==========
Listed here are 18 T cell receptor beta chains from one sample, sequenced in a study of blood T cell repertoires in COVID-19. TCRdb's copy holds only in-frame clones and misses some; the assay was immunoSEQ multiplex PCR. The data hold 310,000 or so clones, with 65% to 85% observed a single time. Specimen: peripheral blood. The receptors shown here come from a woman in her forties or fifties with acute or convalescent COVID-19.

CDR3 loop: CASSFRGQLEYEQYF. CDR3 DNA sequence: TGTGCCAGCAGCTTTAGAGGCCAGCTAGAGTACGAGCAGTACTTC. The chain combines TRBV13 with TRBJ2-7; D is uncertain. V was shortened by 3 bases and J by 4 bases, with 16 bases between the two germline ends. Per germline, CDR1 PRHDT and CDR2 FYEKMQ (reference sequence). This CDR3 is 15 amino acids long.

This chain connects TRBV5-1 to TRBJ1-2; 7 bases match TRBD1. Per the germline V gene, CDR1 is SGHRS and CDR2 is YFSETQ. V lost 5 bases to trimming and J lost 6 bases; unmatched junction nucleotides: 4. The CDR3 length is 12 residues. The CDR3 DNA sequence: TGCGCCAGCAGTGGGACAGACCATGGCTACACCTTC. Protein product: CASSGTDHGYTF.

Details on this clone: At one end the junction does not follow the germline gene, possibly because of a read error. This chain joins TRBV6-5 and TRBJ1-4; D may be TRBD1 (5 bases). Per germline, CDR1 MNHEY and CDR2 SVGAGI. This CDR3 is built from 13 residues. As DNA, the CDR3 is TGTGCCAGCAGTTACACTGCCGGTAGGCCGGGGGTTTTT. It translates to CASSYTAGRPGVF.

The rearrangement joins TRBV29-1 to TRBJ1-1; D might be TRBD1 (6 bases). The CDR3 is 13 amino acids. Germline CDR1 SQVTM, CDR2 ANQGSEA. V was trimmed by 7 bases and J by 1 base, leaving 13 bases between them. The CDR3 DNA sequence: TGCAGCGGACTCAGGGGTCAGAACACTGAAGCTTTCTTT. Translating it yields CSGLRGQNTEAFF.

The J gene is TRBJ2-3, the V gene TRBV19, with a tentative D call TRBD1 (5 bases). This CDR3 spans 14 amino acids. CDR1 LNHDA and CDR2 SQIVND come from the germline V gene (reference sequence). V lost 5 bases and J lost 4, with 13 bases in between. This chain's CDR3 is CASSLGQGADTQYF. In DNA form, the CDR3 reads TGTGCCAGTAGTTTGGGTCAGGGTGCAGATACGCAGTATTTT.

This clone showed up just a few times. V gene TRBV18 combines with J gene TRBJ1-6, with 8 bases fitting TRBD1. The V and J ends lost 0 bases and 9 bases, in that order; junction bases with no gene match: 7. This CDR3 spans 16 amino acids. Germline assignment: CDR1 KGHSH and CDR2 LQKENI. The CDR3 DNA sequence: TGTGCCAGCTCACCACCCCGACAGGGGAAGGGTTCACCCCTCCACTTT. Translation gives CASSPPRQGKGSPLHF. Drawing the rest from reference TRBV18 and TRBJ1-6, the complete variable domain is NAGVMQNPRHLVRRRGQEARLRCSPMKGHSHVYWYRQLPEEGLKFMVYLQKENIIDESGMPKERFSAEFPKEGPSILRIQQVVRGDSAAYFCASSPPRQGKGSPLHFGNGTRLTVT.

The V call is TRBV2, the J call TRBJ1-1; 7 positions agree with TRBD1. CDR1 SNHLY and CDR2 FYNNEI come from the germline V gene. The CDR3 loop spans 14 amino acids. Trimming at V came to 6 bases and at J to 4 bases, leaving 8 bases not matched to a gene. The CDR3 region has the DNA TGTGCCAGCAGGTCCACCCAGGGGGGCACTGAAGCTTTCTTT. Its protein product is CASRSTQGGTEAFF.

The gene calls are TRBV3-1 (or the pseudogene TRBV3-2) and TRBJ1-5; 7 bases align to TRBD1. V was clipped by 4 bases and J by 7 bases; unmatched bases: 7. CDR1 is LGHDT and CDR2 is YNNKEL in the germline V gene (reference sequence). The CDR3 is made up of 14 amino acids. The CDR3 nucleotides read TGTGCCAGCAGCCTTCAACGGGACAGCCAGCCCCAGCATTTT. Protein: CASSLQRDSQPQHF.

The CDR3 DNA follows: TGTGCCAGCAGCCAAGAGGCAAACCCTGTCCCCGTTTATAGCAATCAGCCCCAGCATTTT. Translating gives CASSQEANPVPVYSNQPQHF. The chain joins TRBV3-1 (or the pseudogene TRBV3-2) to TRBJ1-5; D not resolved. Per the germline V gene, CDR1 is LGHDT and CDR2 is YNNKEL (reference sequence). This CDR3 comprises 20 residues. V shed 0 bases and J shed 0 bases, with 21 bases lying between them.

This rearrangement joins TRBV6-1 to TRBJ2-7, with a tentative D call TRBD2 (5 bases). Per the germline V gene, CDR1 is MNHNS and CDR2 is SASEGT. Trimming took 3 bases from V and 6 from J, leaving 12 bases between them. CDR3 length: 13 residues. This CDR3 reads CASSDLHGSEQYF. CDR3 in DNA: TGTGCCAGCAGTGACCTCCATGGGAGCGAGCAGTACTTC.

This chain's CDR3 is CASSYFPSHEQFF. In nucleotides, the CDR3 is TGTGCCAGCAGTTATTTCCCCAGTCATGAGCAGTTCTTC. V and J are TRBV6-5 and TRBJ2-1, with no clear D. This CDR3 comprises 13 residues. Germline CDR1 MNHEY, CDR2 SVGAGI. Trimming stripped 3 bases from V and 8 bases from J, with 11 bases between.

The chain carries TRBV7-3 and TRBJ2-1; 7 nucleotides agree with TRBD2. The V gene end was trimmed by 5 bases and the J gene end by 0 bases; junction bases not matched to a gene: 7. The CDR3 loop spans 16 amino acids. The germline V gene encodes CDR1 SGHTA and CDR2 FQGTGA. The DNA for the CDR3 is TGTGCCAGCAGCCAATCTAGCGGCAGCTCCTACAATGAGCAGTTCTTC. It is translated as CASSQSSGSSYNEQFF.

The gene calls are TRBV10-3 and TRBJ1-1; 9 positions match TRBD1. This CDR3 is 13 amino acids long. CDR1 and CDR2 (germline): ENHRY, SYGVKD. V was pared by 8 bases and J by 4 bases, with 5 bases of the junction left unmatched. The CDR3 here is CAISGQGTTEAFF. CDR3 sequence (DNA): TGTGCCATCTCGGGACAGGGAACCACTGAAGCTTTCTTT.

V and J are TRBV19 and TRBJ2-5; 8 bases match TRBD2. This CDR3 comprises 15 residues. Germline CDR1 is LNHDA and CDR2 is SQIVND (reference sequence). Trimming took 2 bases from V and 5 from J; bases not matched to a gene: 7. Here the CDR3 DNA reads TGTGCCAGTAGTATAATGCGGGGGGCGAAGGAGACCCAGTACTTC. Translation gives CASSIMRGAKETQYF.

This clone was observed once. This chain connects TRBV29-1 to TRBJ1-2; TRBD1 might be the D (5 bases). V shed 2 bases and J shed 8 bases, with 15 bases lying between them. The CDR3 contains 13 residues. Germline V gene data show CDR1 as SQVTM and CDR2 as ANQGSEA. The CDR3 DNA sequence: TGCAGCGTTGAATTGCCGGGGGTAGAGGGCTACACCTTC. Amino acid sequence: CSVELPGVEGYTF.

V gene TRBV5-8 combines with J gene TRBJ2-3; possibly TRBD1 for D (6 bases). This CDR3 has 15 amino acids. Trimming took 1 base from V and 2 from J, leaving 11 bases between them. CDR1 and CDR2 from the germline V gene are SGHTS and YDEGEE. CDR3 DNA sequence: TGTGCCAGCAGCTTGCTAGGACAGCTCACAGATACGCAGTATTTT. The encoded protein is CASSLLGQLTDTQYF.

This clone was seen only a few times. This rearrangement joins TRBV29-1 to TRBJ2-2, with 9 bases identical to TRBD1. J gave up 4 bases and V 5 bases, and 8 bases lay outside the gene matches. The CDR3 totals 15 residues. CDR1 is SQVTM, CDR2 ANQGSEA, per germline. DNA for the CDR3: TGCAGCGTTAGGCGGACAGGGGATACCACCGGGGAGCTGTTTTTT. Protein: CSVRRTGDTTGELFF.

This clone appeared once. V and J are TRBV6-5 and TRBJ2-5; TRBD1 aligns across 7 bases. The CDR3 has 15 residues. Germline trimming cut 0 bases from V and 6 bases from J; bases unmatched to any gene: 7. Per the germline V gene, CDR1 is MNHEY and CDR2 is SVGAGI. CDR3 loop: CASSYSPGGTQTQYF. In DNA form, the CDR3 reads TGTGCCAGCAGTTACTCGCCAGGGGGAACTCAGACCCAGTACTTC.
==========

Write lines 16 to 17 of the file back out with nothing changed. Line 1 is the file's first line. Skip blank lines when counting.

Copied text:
This clone was observed once. This chain connects TRBV29-1 to TRBJ1-2; TRBD1 might be the D (5 bases). V shed 2 bases and J shed 8 bases, with 15 bases lying between them. The CDR3 contains 13 residues. Germline V gene data show CDR1 as SQVTM and CDR2 as ANQGSEA. The CDR3 DNA sequence: TGCAGCGTTGAATTGCCGGGGGTAGAGGGCTACACCTTC. Amino acid sequence: CSVELPGVEGYTF.

V gene TRBV5-8 combines with J gene TRBJ2-3; possibly TRBD1 for D (6 bases). This CDR3 has 15 amino acids. Trimming took 1 base from V and 2 from J, leaving 11 bases between them. CDR1 and CDR2 from the germline V gene are SGHTS and YDEGEE. CDR3 DNA sequence: TGTGCCAGCAGCTTGCTAGGACAGCTCACAGATACGCAGTATTTT. The encoded protein is CASSLLGQLTDTQYF.